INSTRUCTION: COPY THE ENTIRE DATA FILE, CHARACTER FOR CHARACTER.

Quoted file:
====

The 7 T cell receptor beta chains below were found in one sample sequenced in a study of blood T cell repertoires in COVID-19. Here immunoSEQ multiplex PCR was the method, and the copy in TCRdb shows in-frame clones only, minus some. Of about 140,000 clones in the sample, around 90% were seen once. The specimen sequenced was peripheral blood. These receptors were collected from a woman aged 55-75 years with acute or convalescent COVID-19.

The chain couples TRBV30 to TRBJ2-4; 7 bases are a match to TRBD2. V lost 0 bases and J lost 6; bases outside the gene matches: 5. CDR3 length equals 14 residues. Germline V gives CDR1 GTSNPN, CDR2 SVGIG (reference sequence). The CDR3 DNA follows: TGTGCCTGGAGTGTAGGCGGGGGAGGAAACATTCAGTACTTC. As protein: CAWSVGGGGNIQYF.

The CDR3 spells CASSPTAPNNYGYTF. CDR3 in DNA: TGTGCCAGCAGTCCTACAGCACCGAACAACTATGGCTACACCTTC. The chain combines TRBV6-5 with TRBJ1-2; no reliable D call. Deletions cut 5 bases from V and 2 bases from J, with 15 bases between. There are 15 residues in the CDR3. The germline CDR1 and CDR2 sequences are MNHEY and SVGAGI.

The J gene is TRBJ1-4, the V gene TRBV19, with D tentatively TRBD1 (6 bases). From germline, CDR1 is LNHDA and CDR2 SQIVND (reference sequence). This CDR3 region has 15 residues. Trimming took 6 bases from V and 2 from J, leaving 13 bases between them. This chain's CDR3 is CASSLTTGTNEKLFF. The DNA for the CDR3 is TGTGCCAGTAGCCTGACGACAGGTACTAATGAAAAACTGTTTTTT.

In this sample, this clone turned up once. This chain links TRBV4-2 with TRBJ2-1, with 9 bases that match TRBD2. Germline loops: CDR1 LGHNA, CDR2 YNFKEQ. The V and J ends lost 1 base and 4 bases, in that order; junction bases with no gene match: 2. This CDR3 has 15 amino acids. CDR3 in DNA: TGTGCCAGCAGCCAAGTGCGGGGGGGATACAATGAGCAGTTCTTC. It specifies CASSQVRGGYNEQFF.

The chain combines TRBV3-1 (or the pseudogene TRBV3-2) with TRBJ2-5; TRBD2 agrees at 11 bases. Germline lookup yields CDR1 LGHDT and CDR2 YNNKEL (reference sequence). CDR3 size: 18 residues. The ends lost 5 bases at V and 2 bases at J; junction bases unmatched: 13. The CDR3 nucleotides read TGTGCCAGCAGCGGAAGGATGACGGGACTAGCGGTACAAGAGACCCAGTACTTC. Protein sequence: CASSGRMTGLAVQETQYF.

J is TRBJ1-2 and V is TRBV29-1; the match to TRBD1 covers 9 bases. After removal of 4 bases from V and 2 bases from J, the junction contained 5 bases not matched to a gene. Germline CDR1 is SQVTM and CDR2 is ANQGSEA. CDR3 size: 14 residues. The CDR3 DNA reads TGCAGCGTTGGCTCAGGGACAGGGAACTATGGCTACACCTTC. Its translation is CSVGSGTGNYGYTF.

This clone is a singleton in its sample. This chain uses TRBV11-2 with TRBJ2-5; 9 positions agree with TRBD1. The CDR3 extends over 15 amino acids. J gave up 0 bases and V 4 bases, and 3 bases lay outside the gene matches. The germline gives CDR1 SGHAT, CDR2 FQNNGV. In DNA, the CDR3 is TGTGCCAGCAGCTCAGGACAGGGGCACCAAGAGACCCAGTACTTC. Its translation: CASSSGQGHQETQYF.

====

The 7 T cell receptor beta chains below were found in one sample sequenced in a study of blood T cell repertoires in COVID-19. Here immunoSEQ multiplex PCR was the method, and the copy in TCRdb shows in-frame clones only, minus some. Of about 140,000 clones in the sample, around 90% were seen once. The specimen sequenced was peripheral blood. These receptors were collected from a woman aged 55-75 years with acute or convalescent COVID-19.

The chain couples TRBV30 to TRBJ2-4; 7 bases are a match to TRBD2. V lost 0 bases and J lost 6; bases outside the gene matches: 5. CDR3 length equals 14 residues. Germline V gives CDR1 GTSNPN, CDR2 SVGIG (reference sequence). The CDR3 DNA follows: TGTGCCTGGAGTGTAGGCGGGGGAGGAAACATTCAGTACTTC. As protein: CAWSVGGGGNIQYF.

The CDR3 spells CASSPTAPNNYGYTF. CDR3 in DNA: TGTGCCAGCAGTCCTACAGCACCGAACAACTATGGCTACACCTTC. The chain combines TRBV6-5 with TRBJ1-2; no reliable D call. Deletions cut 5 bases from V and 2 bases from J, with 15 bases between. There are 15 residues in the CDR3. The germline CDR1 and CDR2 sequences are MNHEY and SVGAGI.

The J gene is TRBJ1-4, the V gene TRBV19, with D tentatively TRBD1 (6 bases). From germline, CDR1 is LNHDA and CDR2 SQIVND (reference sequence). This CDR3 region has 15 residues. Trimming took 6 bases from V and 2 from J, leaving 13 bases between them. This chain's CDR3 is CASSLTTGTNEKLFF. The DNA for the CDR3 is TGTGCCAGTAGCCTGACGACAGGTACTAATGAAAAACTGTTTTTT.

In this sample, this clone turned up once. This chain links TRBV4-2 with TRBJ2-1, with 9 bases that match TRBD2. Germline loops: CDR1 LGHNA, CDR2 YNFKEQ. The V and J ends lost 1 base and 4 bases, in that order; junction bases with no gene match: 2. This CDR3 has 15 amino acids. CDR3 in DNA: TGTGCCAGCAGCCAAGTGCGGGGGGGATACAATGAGCAGTTCTTC. It specifies CASSQVRGGYNEQFF.

The chain combines TRBV3-1 (or the pseudogene TRBV3-2) with TRBJ2-5; TRBD2 agrees at 11 bases. Germline lookup yields CDR1 LGHDT and CDR2 YNNKEL (reference sequence). CDR3 size: 18 residues. The ends lost 5 bases at V and 2 bases at J; junction bases unmatched: 13. The CDR3 nucleotides read TGTGCCAGCAGCGGAAGGATGACGGGACTAGCGGTACAAGAGACCCAGTACTTC. Protein sequence: CASSGRMTGLAVQETQYF.

J is TRBJ1-2 and V is TRBV29-1; the match to TRBD1 covers 9 bases. After removal of 4 bases from V and 2 bases from J, the junction contained 5 bases not matched to a gene. Germline CDR1 is SQVTM and CDR2 is ANQGSEA. CDR3 size: 14 residues. The CDR3 DNA reads TGCAGCGTTGGCTCAGGGACAGGGAACTATGGCTACACCTTC. Its translation is CSVGSGTGNYGYTF.

This clone is a singleton in its sample. This chain uses TRBV11-2 with TRBJ2-5; 9 positions agree with TRBD1. The CDR3 extends over 15 amino acids. J gave up 0 bases and V 4 bases, and 3 bases lay outside the gene matches. The germline gives CDR1 SGHAT, CDR2 FQNNGV. In DNA, the CDR3 is TGTGCCAGCAGCTCAGGACAGGGGCACCAAGAGACCCAGTACTTC. Its translation: CASSSGQGHQETQYF.